Millions of people all over the world use them everyday, but not many people know how search engines work. If your business has a website, then a basic knowledge of how the function may give you some insights into how you can improve your site's ranking on search engines.
Most search engines use one of two methods to create the index of sites that is searched. The most common method uses what is called a spider or a crawler and the other uses manual input.
By far the most time consuming, human-powered search engines require that website owners or reviewers write a small piece about a site. These pieces are submitted to a search engine database or index. The search engine software searches the index for matching keywords and returns the results.
Spiders are automatic programmes that visit sites, stores the content then follows links to other sites. The URL (Uniform Resource Locator or web address) and content information is stored in the index. This index is what the search engine software searches when people enter a query in a search engine. The software ranks the pages according to two criteria: relevancy and the number of times the keywords appear in the content.
Most search engines search the title and headings for keywords first before searching the rest of the page. Some search engines don't look at the content, they look at the website's descriptors, or meta tags, for keywords.
Once the search engine has found websites that contain the keywords used in the search string, it uses an algorithm to rank the pages. There are different kinds of algorithms and not every search engine uses the same method. The most common method looks at the location and frequency of the keywords on the website. Websites that have the keywords in the title and headings and that use keywords frequently are often ranked higher.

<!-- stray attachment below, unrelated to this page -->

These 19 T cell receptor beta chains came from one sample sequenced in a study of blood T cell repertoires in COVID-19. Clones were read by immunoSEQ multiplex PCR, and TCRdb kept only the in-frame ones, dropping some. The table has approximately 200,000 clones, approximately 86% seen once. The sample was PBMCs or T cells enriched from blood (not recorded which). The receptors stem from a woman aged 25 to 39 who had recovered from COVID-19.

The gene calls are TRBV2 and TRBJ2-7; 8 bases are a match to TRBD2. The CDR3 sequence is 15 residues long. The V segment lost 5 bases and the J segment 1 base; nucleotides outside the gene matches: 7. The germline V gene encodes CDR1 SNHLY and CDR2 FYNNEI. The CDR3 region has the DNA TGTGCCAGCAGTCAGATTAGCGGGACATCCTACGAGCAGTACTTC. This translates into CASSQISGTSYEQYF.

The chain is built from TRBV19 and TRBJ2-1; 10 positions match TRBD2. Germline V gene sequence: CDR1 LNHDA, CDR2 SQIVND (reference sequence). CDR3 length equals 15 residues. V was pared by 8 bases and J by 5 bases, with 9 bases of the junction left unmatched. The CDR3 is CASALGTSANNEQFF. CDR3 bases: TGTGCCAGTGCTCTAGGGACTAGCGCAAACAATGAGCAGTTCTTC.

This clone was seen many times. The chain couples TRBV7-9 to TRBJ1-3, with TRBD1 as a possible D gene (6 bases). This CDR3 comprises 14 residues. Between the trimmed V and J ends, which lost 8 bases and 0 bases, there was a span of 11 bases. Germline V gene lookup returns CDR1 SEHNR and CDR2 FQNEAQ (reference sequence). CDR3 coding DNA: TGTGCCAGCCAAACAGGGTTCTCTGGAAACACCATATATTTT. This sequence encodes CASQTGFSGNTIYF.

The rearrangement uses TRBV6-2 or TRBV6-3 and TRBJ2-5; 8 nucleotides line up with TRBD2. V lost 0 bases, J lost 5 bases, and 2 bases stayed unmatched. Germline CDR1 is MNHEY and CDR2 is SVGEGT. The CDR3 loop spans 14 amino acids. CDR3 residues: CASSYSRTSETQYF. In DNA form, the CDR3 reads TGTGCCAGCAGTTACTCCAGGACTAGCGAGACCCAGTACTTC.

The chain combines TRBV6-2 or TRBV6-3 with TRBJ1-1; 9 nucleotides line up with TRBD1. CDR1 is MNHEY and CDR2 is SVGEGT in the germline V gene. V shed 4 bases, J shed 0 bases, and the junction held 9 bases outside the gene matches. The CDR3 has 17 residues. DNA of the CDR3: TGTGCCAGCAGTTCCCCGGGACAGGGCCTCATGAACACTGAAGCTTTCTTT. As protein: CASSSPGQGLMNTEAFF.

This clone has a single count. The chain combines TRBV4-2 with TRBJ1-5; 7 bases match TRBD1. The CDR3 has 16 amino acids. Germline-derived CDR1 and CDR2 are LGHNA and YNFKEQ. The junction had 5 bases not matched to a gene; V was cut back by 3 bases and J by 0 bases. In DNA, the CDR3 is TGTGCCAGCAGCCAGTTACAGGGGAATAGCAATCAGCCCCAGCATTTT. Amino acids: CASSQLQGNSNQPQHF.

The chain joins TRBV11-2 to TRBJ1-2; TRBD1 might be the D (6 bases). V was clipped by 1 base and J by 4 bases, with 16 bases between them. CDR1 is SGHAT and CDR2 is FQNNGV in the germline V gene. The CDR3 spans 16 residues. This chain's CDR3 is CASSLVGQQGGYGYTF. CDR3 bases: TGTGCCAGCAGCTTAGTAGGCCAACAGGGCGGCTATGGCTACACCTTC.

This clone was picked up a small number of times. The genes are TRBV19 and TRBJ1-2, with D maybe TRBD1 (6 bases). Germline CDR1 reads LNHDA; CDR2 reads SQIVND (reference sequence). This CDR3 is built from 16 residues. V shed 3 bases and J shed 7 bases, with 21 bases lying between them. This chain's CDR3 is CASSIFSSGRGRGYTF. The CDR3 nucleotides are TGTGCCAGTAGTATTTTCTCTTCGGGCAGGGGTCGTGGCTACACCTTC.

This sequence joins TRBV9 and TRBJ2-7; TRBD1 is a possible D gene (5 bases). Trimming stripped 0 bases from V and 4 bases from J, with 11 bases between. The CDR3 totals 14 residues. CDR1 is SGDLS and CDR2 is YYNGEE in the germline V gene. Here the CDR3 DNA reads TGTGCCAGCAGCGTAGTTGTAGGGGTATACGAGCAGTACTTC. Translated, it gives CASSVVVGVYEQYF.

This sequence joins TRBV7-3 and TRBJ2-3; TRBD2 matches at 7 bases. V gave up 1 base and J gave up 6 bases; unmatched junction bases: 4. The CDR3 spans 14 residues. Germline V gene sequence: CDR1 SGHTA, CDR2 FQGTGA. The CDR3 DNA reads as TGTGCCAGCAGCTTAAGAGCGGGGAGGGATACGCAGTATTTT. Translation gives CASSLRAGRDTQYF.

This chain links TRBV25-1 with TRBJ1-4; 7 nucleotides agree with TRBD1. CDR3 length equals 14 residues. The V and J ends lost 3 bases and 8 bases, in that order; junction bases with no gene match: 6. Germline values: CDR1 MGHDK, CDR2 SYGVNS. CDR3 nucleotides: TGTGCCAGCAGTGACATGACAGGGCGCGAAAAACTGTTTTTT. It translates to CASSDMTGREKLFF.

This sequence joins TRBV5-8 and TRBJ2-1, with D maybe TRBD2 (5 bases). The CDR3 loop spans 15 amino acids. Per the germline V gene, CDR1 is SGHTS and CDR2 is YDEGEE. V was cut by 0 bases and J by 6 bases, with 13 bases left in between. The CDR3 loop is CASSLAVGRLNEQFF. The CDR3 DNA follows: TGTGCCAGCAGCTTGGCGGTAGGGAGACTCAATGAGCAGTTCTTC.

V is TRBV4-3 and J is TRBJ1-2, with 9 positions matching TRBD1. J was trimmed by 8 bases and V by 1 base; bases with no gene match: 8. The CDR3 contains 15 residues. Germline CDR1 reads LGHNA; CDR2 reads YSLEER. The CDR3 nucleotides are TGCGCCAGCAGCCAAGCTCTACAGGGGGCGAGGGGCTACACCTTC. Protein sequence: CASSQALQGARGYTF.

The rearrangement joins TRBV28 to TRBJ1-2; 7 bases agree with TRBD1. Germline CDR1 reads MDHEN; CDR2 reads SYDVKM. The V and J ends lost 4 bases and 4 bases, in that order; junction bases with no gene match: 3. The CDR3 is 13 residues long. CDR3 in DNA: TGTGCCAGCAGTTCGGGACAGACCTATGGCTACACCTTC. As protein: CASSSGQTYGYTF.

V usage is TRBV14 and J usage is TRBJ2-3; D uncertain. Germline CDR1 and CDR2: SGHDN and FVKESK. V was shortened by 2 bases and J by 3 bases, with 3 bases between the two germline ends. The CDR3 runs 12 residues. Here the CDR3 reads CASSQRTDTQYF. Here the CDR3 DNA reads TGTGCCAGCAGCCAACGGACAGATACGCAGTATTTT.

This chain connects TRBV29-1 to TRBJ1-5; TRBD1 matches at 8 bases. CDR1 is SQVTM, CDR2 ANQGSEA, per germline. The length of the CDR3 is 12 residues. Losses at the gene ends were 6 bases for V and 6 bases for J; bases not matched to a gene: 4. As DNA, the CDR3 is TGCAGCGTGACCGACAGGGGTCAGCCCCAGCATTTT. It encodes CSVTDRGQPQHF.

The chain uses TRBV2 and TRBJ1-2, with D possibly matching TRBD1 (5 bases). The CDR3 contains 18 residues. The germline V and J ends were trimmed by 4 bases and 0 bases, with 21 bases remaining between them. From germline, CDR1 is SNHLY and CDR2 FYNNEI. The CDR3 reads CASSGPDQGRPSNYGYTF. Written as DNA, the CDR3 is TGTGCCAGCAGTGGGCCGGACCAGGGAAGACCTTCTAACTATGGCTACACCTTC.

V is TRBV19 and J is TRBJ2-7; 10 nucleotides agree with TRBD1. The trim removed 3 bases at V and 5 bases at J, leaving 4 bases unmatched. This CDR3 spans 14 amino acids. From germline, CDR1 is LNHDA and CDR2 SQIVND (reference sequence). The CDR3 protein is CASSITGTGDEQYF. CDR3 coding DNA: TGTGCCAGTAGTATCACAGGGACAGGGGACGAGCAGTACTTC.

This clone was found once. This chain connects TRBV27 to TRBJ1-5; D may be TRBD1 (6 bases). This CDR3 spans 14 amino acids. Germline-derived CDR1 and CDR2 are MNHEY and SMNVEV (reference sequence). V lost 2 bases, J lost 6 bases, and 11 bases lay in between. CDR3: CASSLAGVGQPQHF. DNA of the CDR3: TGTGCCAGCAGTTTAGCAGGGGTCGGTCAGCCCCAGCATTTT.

Relevancy is a little harder to quantify. Essentially the algorithms take the links of the site into account when determining whether or not it is relevant to the search or not. A site that contains links to other sites that have similiar information or a site that is linked to from sites with similar information is usually considered to be more 'relevant'. These links are combined with the keywords in the site to determine the overall relevancy of the site.
'Clickthrough measurement' is another way that the page ranks are determined. With this method a website is ranked depending on how many people have clicked on the link. A website that may originally have been low on the list due to low keyword frequency can move up in the rankings if enough users click on the link. This allows websites that have useful information to be ranked higher, even though their keywords and links may not be relevant.
Search engines are not perfect and some sites will always slip through the cracks. To find out how you can help your website to be noticed by the search engines, look at our Tips for some helpful things that you can do and should not do to make your website stand out.